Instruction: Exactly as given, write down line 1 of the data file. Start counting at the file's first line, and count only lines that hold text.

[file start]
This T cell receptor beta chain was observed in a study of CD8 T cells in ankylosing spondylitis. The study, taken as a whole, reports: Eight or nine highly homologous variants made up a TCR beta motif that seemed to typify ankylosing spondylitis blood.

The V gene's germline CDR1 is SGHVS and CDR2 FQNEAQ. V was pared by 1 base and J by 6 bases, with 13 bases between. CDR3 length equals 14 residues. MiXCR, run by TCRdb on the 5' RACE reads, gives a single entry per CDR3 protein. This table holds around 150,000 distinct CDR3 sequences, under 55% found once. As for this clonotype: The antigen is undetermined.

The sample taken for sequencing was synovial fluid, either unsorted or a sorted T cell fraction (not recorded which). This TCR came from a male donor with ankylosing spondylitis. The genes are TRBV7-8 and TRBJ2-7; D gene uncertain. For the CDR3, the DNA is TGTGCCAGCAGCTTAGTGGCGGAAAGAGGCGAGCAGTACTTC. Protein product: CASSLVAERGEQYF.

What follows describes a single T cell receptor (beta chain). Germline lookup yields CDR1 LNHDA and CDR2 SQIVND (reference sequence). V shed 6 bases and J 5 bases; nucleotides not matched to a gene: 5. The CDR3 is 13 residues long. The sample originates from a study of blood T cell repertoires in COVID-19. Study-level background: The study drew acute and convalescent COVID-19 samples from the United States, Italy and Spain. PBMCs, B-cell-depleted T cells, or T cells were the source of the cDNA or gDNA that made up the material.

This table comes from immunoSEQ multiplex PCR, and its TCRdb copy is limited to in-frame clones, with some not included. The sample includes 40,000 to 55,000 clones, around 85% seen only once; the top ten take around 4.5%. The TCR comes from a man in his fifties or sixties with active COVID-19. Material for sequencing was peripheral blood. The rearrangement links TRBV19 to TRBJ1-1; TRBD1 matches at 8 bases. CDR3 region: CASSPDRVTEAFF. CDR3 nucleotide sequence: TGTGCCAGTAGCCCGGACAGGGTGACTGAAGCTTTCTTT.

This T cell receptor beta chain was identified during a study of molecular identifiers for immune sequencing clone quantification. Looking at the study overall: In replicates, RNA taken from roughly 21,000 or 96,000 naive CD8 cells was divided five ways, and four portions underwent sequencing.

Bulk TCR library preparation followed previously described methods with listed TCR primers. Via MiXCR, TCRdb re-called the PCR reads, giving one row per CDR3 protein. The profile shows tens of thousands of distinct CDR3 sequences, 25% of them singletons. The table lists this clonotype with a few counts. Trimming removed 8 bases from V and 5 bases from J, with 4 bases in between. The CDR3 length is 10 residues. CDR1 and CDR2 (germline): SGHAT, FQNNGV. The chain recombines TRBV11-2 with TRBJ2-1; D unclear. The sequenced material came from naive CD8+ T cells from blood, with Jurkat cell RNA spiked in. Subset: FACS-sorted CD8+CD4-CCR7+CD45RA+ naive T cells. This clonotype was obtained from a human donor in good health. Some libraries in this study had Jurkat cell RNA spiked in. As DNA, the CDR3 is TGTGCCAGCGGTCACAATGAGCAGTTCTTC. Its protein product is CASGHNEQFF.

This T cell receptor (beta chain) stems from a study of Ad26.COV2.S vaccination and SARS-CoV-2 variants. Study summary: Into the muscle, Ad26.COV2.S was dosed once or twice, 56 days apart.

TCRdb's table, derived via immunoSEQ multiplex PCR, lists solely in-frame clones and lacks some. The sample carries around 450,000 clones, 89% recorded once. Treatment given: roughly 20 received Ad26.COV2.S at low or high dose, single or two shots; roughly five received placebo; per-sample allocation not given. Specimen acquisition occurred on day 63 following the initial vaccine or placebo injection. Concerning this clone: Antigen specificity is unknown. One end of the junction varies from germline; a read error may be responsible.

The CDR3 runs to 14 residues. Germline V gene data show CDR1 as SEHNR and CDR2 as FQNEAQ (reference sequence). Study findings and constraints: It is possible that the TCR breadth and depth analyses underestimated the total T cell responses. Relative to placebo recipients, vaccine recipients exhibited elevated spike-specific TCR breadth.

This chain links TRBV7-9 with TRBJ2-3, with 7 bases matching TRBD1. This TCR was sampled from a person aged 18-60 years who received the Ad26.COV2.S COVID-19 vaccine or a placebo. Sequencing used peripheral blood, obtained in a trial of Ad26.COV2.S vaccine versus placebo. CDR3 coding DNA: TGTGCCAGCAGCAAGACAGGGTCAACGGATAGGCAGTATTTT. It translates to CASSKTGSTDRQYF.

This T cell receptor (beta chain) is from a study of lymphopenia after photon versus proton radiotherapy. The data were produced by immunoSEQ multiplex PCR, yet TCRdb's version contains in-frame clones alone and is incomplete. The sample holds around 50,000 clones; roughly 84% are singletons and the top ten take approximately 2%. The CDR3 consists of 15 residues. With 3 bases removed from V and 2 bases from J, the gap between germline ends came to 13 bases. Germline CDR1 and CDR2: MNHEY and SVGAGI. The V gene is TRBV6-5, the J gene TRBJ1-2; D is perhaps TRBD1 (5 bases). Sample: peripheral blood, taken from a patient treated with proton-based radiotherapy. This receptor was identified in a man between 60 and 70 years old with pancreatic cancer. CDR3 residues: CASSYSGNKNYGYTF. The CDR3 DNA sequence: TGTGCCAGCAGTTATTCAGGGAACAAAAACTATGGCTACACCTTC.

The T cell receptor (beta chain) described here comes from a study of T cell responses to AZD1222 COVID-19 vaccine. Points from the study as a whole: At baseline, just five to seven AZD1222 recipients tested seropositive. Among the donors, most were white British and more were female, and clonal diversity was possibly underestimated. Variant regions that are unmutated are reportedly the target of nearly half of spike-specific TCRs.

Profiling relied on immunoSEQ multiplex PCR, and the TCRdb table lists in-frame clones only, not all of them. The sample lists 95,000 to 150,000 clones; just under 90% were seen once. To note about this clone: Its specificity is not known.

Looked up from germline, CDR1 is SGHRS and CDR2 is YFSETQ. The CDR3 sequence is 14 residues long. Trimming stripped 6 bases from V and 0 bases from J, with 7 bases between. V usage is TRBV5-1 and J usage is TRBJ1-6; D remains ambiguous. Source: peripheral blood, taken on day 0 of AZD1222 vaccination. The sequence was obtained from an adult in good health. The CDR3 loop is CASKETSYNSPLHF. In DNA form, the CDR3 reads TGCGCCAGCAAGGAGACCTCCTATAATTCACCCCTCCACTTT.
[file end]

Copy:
This T cell receptor beta chain was observed in a study of CD8 T cells in ankylosing spondylitis. The study, taken as a whole, reports: Eight or nine highly homologous variants made up a TCR beta motif that seemed to typify ankylosing spondylitis blood.